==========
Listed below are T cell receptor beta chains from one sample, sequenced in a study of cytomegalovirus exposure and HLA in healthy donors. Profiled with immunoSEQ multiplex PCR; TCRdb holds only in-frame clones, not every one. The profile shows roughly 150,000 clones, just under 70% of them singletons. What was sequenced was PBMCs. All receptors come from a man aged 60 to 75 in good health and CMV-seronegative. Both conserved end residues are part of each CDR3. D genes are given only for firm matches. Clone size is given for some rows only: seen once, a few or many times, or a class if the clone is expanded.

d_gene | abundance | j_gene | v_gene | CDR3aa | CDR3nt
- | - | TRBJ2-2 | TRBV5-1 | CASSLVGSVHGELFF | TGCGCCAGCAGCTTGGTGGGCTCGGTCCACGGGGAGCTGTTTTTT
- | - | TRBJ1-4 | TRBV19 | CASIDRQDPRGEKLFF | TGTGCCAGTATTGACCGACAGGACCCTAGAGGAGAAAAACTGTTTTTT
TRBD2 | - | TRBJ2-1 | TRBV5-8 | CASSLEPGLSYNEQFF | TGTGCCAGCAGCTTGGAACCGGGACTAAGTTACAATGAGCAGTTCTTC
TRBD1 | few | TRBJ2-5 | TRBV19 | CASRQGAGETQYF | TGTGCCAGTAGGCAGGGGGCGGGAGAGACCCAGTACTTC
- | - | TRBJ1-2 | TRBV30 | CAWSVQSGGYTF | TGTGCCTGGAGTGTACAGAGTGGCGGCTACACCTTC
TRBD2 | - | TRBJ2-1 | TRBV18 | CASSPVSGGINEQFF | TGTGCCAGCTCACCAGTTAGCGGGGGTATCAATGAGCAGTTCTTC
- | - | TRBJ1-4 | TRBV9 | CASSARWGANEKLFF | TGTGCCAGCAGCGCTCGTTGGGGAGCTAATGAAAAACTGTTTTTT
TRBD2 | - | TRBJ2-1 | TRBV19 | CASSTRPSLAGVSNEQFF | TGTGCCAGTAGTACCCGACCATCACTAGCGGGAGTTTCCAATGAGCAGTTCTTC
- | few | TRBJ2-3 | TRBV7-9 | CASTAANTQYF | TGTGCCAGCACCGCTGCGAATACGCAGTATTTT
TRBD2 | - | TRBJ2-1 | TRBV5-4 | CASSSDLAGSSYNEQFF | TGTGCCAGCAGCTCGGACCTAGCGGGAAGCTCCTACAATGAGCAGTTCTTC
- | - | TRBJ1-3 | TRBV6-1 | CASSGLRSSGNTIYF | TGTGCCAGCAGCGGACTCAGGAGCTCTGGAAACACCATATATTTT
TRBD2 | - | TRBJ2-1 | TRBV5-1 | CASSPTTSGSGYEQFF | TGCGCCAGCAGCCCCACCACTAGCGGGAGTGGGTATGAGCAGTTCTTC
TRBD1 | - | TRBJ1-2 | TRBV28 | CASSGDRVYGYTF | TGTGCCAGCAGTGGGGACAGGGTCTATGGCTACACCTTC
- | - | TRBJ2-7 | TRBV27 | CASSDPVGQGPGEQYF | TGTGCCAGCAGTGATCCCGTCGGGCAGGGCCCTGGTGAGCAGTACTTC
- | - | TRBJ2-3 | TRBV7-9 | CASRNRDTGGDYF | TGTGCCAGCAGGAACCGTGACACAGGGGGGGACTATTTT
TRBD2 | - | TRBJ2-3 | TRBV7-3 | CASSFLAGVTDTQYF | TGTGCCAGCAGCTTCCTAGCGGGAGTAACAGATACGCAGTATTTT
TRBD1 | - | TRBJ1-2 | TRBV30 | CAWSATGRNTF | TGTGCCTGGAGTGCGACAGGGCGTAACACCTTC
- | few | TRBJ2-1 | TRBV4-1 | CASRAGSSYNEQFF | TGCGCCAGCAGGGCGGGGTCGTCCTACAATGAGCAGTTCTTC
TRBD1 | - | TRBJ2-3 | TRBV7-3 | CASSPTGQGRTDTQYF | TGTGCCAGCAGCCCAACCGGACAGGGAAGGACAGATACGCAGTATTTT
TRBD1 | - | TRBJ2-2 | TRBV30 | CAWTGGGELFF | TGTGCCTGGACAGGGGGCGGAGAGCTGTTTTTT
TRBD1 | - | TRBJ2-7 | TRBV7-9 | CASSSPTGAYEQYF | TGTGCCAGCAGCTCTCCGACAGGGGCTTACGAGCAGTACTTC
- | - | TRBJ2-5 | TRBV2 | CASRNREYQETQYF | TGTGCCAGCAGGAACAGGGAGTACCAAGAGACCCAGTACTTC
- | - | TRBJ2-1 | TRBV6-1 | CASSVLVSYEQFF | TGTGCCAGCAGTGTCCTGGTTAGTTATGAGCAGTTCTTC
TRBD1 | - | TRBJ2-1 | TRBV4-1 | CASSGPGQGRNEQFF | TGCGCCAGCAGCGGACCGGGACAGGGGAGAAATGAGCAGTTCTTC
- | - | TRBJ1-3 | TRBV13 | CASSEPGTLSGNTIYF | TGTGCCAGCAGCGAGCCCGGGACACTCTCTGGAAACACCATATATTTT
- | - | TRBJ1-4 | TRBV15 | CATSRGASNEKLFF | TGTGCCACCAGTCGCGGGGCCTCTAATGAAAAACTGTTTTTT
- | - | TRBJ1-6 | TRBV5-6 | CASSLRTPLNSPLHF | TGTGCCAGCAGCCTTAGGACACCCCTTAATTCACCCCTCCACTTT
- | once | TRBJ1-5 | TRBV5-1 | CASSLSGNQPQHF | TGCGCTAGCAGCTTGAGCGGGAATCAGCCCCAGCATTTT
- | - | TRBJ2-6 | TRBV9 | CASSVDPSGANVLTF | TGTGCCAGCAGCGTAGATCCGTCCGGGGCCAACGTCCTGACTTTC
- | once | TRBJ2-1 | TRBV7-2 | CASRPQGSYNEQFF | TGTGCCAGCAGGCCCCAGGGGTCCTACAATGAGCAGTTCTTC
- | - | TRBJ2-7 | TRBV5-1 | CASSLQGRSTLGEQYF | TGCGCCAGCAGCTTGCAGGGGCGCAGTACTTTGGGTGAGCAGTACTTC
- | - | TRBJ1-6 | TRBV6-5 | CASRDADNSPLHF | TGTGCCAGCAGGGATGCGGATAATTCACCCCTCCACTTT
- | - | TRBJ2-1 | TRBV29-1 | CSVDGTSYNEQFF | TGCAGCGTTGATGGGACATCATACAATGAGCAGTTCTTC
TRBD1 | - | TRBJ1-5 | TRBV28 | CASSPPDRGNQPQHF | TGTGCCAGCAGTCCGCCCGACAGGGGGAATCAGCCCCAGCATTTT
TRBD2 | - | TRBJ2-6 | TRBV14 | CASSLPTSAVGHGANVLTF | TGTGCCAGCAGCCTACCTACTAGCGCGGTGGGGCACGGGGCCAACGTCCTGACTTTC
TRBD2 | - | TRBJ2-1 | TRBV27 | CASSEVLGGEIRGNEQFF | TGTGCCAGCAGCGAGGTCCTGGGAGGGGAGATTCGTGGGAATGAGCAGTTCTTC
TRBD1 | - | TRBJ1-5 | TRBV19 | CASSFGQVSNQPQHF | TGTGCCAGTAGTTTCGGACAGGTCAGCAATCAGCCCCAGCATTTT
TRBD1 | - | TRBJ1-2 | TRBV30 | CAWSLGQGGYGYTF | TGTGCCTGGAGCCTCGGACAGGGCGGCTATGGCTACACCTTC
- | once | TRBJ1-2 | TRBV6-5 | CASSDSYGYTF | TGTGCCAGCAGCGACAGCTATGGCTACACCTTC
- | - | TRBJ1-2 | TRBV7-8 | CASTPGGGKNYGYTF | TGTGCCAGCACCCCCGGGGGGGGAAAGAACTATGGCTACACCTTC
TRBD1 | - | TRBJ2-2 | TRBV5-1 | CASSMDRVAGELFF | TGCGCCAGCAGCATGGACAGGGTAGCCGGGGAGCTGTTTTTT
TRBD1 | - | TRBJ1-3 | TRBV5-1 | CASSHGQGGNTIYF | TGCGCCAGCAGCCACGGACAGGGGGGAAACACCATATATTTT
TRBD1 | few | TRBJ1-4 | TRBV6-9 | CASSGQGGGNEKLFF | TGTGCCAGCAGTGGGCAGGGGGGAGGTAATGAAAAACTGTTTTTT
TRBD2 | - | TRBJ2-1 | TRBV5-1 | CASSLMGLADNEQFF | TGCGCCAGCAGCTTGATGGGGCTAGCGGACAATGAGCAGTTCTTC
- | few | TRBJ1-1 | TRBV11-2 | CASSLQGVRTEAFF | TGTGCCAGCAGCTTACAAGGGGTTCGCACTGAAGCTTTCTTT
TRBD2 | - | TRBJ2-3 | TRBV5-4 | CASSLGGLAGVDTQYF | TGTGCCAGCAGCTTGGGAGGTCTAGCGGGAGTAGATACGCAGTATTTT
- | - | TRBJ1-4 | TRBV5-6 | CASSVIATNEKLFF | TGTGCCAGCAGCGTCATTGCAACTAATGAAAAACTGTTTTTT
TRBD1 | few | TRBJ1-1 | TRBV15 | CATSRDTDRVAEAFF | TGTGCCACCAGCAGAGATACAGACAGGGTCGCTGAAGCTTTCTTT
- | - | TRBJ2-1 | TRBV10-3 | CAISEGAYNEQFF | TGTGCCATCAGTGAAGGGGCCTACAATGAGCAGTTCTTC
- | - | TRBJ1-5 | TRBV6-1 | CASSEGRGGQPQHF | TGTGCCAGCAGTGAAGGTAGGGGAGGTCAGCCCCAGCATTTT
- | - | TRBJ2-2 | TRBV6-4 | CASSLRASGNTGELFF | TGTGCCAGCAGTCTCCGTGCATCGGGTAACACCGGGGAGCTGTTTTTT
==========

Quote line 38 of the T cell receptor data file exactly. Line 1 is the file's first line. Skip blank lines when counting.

TRBD2 | - | TRBJ2-1 | TRBV27 | CASSEVLGGEIRGNEQFF | TGTGCCAGCAGCGAGGTCCTGGGAGGGGAGATTCGTGGGAATGAGCAGTTCTTC